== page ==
I follow Sententiae Antiquae on Twitter. If you don’t, you should. They are great. Recently they ran a piece about Cassandra’s prophetic powers. They quoted text from the Introduction to the Scholia to Lykophron’s Alexandra.
“A summary is as follows. Priam, the son of Leukippê and Laomedon, fathered twin children with Hekabê, the daughter of Dumas or Kisseus, Kasandra [and Alexandra] and Helenos, whom they took to the shrine of Helian Apollo in Thumbraion where they made the sacrifices for the occasion of their birth. After they drank together and celebrated all day in the temple, by nightfall they returned to the city and the palace, secretly leaving their children behind them in the temple, something they did (as far as I can see) according to custom to discover this: so they might know from the events what kind of people their children would be. [In the same way, at any rate, had those people around Priam done this concerning what was fated]. When they approached the temple on the next day, they discovered two snakes watching over their children and [purifying their senses?]. but they were not harming them at all.”
In case you are wondering Robert Graves writes as though a “sacred oracular serpent” is a perfectly normal thing. [i] “…serpents, which were held to be incarnate spirits of oracular heroes.”[ii]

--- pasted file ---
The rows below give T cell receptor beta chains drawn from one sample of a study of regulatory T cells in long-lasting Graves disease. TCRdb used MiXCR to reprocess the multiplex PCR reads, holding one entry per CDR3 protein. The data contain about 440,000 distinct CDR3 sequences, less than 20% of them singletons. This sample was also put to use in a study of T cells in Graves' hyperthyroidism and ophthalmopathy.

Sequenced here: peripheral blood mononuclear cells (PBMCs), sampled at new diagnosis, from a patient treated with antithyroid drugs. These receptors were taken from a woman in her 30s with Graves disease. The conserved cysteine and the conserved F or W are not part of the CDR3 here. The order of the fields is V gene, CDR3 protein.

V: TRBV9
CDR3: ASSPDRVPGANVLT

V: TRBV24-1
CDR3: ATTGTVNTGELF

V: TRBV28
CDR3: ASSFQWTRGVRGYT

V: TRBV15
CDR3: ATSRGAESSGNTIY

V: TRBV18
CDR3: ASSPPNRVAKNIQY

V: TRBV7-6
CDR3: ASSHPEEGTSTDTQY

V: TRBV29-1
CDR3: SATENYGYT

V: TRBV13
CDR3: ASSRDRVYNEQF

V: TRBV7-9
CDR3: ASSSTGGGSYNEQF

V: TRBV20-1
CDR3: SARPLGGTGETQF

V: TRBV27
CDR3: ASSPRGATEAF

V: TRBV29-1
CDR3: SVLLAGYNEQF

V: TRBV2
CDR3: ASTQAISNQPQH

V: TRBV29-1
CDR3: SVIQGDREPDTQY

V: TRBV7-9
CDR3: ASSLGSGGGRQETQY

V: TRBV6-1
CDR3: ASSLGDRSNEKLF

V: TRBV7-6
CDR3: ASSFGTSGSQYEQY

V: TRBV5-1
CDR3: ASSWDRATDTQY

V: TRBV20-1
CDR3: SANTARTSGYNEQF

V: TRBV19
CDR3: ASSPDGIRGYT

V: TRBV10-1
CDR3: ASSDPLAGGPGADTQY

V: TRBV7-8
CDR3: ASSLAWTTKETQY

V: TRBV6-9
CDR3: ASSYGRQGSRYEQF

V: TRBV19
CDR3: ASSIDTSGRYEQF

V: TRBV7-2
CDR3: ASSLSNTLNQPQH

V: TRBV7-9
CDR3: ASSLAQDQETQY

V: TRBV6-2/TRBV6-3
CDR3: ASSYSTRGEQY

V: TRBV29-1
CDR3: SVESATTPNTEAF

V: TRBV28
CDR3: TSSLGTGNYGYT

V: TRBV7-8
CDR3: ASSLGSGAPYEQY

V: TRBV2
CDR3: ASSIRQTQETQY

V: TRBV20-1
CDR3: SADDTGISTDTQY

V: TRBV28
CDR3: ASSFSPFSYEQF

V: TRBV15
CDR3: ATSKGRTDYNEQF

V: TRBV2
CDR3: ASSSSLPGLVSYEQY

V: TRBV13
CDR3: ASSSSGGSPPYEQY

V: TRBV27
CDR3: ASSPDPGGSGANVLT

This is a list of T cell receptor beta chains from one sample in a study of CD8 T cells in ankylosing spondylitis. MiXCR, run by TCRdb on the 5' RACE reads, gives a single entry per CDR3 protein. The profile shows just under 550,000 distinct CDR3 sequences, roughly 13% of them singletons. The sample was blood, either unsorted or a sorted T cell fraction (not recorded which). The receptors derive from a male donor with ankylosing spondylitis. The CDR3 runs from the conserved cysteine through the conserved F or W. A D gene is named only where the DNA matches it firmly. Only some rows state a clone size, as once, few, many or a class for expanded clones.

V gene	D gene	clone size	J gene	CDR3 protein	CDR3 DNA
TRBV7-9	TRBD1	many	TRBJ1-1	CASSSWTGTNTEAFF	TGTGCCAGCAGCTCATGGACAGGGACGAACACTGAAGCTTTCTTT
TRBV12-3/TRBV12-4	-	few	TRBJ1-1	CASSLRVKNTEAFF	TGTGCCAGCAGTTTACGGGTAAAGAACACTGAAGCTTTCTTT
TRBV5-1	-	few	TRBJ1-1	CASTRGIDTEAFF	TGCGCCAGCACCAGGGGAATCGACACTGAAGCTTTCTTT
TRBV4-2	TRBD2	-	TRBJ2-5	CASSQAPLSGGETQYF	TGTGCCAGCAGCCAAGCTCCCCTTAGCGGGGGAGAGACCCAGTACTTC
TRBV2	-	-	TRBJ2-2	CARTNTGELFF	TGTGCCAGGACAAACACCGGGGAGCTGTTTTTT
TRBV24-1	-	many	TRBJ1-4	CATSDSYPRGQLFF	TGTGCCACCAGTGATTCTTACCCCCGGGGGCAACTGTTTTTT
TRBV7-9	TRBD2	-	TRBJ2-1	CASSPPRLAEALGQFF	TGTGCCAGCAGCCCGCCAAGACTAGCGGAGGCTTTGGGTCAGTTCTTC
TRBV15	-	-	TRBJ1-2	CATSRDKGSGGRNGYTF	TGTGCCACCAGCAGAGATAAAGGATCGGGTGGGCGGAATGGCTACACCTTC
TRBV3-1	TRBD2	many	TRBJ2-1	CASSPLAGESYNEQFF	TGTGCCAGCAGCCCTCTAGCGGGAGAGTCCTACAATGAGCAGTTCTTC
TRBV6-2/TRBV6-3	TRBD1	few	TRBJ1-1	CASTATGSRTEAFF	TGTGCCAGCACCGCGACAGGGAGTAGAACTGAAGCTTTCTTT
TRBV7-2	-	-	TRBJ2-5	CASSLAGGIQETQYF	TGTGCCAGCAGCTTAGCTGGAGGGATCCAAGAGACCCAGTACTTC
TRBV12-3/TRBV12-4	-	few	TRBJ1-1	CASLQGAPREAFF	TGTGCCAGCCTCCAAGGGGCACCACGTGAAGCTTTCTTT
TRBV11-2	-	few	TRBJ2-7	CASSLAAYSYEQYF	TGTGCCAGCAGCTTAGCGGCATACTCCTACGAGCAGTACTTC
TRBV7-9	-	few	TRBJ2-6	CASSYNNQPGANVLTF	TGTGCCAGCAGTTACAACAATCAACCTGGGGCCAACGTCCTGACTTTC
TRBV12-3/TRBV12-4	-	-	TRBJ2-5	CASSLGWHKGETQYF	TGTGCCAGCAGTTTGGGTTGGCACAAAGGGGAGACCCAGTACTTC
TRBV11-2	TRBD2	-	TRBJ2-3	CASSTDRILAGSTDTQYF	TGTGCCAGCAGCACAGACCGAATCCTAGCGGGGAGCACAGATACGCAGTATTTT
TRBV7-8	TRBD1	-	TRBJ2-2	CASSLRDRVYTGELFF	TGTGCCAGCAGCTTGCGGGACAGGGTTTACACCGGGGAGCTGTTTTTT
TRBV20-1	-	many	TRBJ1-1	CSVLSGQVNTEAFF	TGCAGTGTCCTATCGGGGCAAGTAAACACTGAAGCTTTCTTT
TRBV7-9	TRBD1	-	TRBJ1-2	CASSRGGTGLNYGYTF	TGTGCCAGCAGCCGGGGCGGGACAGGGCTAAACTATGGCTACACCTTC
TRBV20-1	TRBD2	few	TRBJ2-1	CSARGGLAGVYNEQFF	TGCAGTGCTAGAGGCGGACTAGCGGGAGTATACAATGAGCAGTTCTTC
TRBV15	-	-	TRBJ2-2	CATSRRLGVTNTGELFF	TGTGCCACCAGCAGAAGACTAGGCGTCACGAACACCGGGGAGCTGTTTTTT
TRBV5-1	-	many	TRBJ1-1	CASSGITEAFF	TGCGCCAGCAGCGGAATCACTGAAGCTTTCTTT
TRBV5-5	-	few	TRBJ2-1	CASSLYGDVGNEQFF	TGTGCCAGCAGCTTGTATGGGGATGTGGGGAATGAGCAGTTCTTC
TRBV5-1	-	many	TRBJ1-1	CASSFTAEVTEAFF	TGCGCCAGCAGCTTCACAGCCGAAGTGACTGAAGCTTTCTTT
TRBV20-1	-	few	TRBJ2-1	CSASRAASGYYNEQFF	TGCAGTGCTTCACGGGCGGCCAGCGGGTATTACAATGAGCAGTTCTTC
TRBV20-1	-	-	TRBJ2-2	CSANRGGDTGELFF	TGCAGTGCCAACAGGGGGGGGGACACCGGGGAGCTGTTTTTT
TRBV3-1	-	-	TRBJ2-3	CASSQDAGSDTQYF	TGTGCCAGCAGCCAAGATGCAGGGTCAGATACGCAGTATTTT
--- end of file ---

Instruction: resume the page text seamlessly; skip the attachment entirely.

The story of Cassandra, her twin brother and snakes, got me to think about another set of twins and snakes.
Alcmena bore two sons, to wit, Hercules, whom she had by Zeus and who was the elder by one night, and Iphicles, whom she had by Amphitryon. When the child was eight months old, Hera desired the destruction of the babe and sent two huge serpents to the bed. Alcmena called Amphitryon to her help, but Hercules arose and killed the serpents by strangling them with both his hands.[iii]
Here’s my question. Did baby Heracles over react? Don’t get me wrong snakes? I would have reacted like Iphicles, cried and tried to crawl away![iv] But if Heracles had waited, would he and his “twin” brother woken as seers?
[i] The Greek Myths, Chapter 21, footnote 3, Robert Graves, http://www.24grammata.com/wp-content/uploads/2011/12/Robert-Graves-The-Greek-Myths-24grammata.com_.pdf
[ii] The Greek Myths, Melampus, footnote 1
, Robert Graves, http://www.24grammata.com/wp-content/uploads/2011/12/Robert-Graves-The-Greek-Myths-24grammata.com_.pdf
[iii] Apollodorus, THE LIBRARY 2.4.8 , TRANS. BY J. G. FRAZER http://www.theoi.com/Text/Apollodorus2.html
[iv] THEOCRITUS THE IDYLLS, XXIV. THE LITTLE HERACLES TRANSLATED BY J. M. EDMONDS http://www.theoi.com/Text/TheocritusIdylls4.html